I am a pediatric psychologist and researcher whose work focuses on promoting health behavior change, including medication adherence, among adolescents and young adults (AYAs) with cancer.
For many adolescents and young adults with cancer, treatment includes a variety of complex health behaviors, such as taking multiple medications at varied dosing schedules. Following treatment recommendations can be difficult, but it can result in better health outcomes. The goal of my research is to develop and test new interventions to help make it easier for adolescents and young adults with cancer to adhere to their treatment recommendations.
I first became interested in this line of research as a psychology doctoral student when I volunteered at a camp for teens with type 1 diabetes. I watched teens balance their day-to-day activities, such as hiking, sports, and spending time with friends, with the tasks required for self-management — things like checking their blood sugar and administering insulin. As I gained an appreciation of the challenges of managing a medical condition as an adolescent or young adult, I began to consider how I could contribute to adherence science.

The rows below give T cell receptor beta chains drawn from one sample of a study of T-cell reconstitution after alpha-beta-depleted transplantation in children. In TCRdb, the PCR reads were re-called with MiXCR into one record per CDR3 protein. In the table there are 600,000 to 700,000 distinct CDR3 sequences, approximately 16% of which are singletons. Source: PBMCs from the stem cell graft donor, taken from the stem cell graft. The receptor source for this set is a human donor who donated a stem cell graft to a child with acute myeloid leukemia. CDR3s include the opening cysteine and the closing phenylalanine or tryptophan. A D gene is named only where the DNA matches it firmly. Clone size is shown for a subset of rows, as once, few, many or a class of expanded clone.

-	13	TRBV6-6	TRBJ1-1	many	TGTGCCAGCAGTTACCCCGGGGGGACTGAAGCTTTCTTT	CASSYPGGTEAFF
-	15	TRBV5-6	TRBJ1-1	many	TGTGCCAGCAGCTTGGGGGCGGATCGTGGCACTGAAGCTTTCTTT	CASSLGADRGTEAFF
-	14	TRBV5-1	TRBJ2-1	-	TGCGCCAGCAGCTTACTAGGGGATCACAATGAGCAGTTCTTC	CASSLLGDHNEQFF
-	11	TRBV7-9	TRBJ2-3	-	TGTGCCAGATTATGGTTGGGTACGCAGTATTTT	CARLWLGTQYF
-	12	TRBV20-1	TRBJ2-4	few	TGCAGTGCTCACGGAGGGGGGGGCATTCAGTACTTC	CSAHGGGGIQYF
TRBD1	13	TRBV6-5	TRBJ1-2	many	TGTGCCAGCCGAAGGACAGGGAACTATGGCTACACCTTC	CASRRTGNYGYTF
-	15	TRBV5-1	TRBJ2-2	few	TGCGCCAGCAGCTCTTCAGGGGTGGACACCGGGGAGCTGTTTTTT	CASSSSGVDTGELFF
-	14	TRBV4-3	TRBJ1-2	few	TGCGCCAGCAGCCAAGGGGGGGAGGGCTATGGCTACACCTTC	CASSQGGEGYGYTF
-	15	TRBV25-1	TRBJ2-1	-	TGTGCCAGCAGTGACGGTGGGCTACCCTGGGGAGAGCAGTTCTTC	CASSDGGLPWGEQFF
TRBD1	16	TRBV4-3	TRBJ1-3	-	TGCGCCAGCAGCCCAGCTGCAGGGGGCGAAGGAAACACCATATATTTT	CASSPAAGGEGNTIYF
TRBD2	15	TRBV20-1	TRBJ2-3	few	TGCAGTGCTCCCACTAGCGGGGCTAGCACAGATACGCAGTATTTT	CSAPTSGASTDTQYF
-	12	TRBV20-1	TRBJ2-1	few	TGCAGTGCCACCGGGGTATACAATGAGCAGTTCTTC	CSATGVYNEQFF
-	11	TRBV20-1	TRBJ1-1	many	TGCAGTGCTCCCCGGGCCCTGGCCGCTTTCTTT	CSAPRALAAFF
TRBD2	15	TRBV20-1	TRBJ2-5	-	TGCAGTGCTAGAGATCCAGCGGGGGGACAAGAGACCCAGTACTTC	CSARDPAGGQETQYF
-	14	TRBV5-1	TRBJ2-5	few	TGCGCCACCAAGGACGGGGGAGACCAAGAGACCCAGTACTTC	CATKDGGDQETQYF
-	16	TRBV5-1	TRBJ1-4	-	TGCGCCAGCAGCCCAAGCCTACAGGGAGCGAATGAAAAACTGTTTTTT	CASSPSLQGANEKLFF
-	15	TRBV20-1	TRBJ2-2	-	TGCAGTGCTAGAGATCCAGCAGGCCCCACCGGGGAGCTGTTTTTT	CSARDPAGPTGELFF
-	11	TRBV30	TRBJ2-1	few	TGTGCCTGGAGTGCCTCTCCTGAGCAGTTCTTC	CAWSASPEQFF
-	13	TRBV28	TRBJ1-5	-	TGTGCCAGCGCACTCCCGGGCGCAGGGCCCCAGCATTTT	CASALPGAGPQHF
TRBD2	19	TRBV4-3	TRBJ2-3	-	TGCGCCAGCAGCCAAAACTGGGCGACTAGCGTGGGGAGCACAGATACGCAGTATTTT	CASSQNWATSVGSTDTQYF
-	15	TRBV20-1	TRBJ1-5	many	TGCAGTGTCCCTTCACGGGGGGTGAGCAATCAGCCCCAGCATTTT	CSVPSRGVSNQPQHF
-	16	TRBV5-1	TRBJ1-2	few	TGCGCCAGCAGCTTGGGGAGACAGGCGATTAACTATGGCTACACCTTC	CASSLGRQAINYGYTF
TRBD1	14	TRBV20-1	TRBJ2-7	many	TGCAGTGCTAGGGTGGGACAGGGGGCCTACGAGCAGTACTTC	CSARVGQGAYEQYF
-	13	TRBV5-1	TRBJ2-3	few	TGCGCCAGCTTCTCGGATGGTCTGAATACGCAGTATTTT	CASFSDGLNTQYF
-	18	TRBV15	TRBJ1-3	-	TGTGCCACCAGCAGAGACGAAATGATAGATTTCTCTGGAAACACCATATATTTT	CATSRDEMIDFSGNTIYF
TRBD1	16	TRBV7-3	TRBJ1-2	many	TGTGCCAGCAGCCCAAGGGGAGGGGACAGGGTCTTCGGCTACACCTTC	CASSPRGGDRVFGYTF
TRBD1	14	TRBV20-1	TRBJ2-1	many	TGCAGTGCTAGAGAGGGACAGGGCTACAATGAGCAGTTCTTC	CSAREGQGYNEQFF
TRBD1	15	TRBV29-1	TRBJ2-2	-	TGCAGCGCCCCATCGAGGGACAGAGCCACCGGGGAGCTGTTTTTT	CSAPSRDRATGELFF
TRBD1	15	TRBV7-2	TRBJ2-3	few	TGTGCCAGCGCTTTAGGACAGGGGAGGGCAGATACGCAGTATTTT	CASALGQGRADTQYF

To prepare me for a career in adherence science, I obtained specialized training in this field, including a National Institutes of Health T32 postdoctoral fellowship. Since starting my faculty position at Cincinnati Children’s in 2014, I have developed a research career focused on finding solutions that will help make it easier for adolescents and young adults with cancer adhere to treatment recommendations.
I’m also a proud mom, hiking enthusiast, triathlete, and music lover.